Ekiga has it's own configuration wizard which is pretty straightforward, although a few of the field names could be changed for better clarification.
Begin by entering your name (this is used in Ekiga.net's address book). Next up, enter your Ekiga.net username and password or you can sign up for an Ekiga.net account. This is the address that people will use to call you for Ekiga-to-Ekiga calls.
Next in the Configuration Wizard is the option of creating an Ekiga Call Out account. This is required if you want to initiate calls to normal phones or send SMSs.

An external provider, DiamondCard.us, provides the link for these services. This is unlike Skype, which provides these services in-house. DiamondCard also enables you to send SMSs from their web interface.
Use the Ekiga Configuration Wizard to begin the process of getting a DiamondCard account. I found that the minimum amount for initial purchase was USD$10.00, which I paid using my PayPal account. 10% of that amount goes to Ekiga to support the project, and due to the Australian Dollar exchange rate variability I ended up with USD$9.31 in DiamondCard credit.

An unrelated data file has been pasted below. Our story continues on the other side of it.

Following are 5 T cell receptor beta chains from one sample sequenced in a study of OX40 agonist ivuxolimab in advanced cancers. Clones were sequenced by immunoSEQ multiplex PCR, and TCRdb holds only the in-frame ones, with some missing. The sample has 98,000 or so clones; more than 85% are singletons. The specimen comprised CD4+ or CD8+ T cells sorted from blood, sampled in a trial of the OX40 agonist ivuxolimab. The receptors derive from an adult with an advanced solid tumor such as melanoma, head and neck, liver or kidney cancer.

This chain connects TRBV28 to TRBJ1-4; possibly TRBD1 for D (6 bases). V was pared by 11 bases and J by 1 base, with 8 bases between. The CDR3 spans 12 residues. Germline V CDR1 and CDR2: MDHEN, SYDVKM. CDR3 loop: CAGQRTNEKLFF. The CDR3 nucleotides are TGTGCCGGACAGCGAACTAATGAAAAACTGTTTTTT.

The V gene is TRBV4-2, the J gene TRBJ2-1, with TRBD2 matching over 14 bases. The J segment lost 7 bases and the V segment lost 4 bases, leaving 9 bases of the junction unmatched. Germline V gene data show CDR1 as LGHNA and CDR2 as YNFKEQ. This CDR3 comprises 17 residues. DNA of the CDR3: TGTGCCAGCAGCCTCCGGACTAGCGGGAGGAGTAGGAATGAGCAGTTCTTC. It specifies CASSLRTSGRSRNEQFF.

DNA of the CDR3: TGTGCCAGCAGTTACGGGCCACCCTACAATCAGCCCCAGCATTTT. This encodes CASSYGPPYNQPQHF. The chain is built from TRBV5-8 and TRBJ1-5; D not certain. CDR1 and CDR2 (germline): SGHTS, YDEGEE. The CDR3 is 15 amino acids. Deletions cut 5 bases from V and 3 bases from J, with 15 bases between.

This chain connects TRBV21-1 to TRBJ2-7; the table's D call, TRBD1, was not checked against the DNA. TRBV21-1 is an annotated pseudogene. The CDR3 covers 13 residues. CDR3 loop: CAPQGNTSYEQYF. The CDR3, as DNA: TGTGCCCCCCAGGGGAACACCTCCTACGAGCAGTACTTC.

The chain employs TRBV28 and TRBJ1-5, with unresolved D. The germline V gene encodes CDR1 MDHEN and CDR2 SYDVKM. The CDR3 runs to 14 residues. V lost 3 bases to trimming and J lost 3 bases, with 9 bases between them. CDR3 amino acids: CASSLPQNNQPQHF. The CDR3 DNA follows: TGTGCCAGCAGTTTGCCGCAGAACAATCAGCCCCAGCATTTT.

Using DiamondCard's web interface, you can set DiamondCard to use a default number (under Telephony, Options, Caller ID), such as your own mobile number. This is useful so that SMSs appear to come from that number.

All numbers must be in International format, so an Australian would begin with 61, a UK number would begin with 44 and a US number would begin with 1. This was a "gotcha" for me, as some of the documentation said you have to include 00 at the beginning, which is not required.